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Setting up

Apple introduced iBeacon technology with iOS 7, and it helped make the Internet of Things hypefest even more stratospheric. In this project you're going to learn to detect and range beacons, which in turn means learning how to ask your user for their location. With this, you'll have all the tools required to make your own location-aware apps – just scatter a few beacons around your house!

If you don't have any iBeacons at home, that's OK because most people don't. Instead, I recommend you install the app "Locate Beacon" on your iPad or iPhone, because that comes with an iBeacon transmitter built in, making it perfect for testing. You also need an iOS device that's compatible with iBeacons, which means iPhone 5 or later, 3rd generation iPad or later, iPad Mini or later, or 5th generation iPod Touch or later. I'm afraid the iOS Simulator won't work, but you can at least follow along with the code. Please ensure you have Bluetooth enabled on your device.

If you've never pushed an app to a real device before, you need to make sure you select the device from the list of destinations. You can do this by clicking where it says "Project22" to the right of the play and stop buttons, or by going to the Product menu and choosing Destination then selecting your device. If it comes up with "ineligible" it means your device is running an older version of iOS than your project is designed for, so you may need to go to your project settings (where you configure orientation) and change Deployment Target to match.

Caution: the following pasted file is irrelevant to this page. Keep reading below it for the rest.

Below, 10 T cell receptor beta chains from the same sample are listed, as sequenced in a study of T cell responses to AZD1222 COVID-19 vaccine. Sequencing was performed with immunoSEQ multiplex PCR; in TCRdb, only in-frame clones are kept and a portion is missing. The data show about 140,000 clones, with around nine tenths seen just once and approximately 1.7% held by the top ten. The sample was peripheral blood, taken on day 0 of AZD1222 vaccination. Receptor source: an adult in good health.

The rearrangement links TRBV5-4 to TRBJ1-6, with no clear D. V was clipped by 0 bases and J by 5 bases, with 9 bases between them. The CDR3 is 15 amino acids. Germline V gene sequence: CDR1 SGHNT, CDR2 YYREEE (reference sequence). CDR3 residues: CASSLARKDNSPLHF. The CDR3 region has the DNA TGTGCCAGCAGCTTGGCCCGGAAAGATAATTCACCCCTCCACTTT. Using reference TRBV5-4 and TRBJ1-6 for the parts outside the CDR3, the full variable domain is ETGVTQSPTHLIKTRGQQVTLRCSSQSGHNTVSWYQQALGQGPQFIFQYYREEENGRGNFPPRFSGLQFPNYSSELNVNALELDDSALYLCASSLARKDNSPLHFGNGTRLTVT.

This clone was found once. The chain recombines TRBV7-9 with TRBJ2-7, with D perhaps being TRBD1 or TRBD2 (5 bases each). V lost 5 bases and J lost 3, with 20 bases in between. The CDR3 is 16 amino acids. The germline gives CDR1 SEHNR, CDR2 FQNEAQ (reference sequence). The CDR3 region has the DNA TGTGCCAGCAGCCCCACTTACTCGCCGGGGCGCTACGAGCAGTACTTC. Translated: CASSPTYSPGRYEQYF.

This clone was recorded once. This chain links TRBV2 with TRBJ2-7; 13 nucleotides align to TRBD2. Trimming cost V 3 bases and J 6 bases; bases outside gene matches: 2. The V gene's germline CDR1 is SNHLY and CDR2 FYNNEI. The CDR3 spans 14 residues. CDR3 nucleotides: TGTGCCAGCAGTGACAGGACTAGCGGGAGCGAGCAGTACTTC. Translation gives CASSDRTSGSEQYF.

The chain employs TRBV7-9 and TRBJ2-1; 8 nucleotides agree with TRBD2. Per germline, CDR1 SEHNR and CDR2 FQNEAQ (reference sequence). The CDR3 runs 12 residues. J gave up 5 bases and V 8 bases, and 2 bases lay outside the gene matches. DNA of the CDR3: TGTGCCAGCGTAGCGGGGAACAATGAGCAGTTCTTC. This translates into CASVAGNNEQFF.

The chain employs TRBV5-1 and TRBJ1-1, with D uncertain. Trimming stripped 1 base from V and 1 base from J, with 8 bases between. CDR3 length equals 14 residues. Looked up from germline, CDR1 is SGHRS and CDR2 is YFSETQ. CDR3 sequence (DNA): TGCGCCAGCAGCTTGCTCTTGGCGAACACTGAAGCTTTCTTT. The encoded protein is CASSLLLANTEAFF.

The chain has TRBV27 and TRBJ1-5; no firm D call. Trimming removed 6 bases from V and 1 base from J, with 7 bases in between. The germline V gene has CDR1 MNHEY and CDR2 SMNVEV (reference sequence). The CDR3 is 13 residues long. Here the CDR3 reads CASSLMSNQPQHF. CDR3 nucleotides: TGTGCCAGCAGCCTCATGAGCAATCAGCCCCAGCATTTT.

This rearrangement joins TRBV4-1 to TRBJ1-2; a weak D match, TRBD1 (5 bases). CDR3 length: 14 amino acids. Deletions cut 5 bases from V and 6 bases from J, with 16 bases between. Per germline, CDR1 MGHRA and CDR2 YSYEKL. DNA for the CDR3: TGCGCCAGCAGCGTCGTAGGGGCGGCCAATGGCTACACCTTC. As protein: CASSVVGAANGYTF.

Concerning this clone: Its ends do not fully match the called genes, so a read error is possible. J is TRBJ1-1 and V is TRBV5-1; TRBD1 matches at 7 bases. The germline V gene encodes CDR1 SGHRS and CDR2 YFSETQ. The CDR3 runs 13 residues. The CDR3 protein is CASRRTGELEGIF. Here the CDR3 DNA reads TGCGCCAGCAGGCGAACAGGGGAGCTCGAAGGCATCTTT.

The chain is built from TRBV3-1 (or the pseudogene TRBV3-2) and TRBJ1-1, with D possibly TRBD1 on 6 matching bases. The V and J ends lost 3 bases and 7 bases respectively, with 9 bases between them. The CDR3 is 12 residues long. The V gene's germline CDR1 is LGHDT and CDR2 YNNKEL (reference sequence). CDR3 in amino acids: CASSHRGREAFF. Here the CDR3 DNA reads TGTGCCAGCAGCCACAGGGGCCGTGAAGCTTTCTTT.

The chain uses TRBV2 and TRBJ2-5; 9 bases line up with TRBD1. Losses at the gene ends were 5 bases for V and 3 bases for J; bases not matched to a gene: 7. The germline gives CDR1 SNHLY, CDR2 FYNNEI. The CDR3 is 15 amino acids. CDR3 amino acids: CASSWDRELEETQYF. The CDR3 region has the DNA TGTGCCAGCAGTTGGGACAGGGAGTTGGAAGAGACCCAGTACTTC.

Create a new Single View App project in Xcode then name it Project22. Let’s go!

Become a Swift guru

I wrote a book called Pro Swift that's dedicated to helping you master the Swift language, and it includes seven hours of video demonstrating each technique!

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